Australia’s first African Olyroos captain
What a moment for Australia’s refugee community when South Sudanese-Aussie Thomas Deng captained the Olyroos to victory over Argentina. Deng’s family fled the Sudan civil war to Kenya and he moved to Australia when he was 6. Football helped Deng adapt to Australia: “It was a really different culture that my family and I had to adjust to. So the first few years wasn’t too easy, making that adjustment was hard, but I think football and school made it much easier to make friends and relate to others.” Deng told PANSA.
“Football was a place I felt I belonged. With football you don’t need to speak a language. I just felt an acceptance as soon as I joined an Italian club, – Adelaide Blue Eagles – everyone was very welcoming and it made the transition a lot easier.”
At age 15 he moved to Melbourne’s Green Gully club and was invited to trial with Melbourne Victory: “As soon as I heard that I was shocked and happy. I told my family, who were very proud of what I had achieved.”
Deng’s father tragically passed away in 2007 and he owes his success to his supportive mother: “She used to drop me everywhere in Adelaide and Melbourne and through football I can now help my mum out, and help my family out financially as well, which is a good thing.”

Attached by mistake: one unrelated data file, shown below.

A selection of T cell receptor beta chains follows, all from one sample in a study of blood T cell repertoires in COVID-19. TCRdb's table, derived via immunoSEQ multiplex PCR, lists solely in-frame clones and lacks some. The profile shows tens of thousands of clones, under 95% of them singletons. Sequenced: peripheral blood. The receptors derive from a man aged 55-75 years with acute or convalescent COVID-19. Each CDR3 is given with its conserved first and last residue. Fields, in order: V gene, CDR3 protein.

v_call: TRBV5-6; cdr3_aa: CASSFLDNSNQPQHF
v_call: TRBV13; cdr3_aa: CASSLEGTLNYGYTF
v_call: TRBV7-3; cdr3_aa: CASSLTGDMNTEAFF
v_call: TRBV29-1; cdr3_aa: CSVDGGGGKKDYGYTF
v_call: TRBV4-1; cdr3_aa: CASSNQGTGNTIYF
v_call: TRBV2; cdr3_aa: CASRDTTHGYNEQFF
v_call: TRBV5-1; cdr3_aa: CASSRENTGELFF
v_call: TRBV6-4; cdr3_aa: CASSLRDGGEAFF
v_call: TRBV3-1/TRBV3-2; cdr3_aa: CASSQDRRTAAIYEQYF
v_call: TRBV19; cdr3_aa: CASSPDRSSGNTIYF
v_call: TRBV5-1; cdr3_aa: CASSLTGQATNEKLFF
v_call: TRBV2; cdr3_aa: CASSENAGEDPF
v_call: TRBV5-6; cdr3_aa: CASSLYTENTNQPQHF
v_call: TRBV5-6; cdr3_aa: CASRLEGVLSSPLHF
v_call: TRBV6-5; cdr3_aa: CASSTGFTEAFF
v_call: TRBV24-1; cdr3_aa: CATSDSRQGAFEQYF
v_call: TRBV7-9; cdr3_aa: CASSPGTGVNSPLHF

In 2017-18 he was a member of the Melbourne Victory team that won the Grand Final 1-0 over Newcastle jets.
“It all happened very fast,” Thomas remembers. “If you track back a few years I was in Adelaide, we had an African tournament and I was wearing a Victory shirt and some guy asked me ‘do you play for Victory?’ I was like ‘no, I don’t,’ and then four or five years later I am playing for the senior team! A crazy story, and me and my brother laugh about it all the time.”
Then in 2018 he made his full international debut for the Socceroos against Kuwait, a moment that he will never forget.
Deng proudly wears the mantle of African Australian football pioneer: “I hope it’s an inspiration for the younger generation and others in the African community. For the younger kids that look up to me and Awer (Mabil), every time they turn on the TV and they see us playing I’d like to think they get a sense of hope and a bit of drive that they can achieve that dream as well.”
He’s moved on from Melbourne Victory to play for the Urawa Red Diamonds in Japan but his heart remains focussed on playing for Australia: “I think it is a privilege every time I go into camp and I wear the green and gold, it’s a privilege and a honour to represent Australia.”
Good luck Thomas. The nation is behind you.
Image Source: Socceroos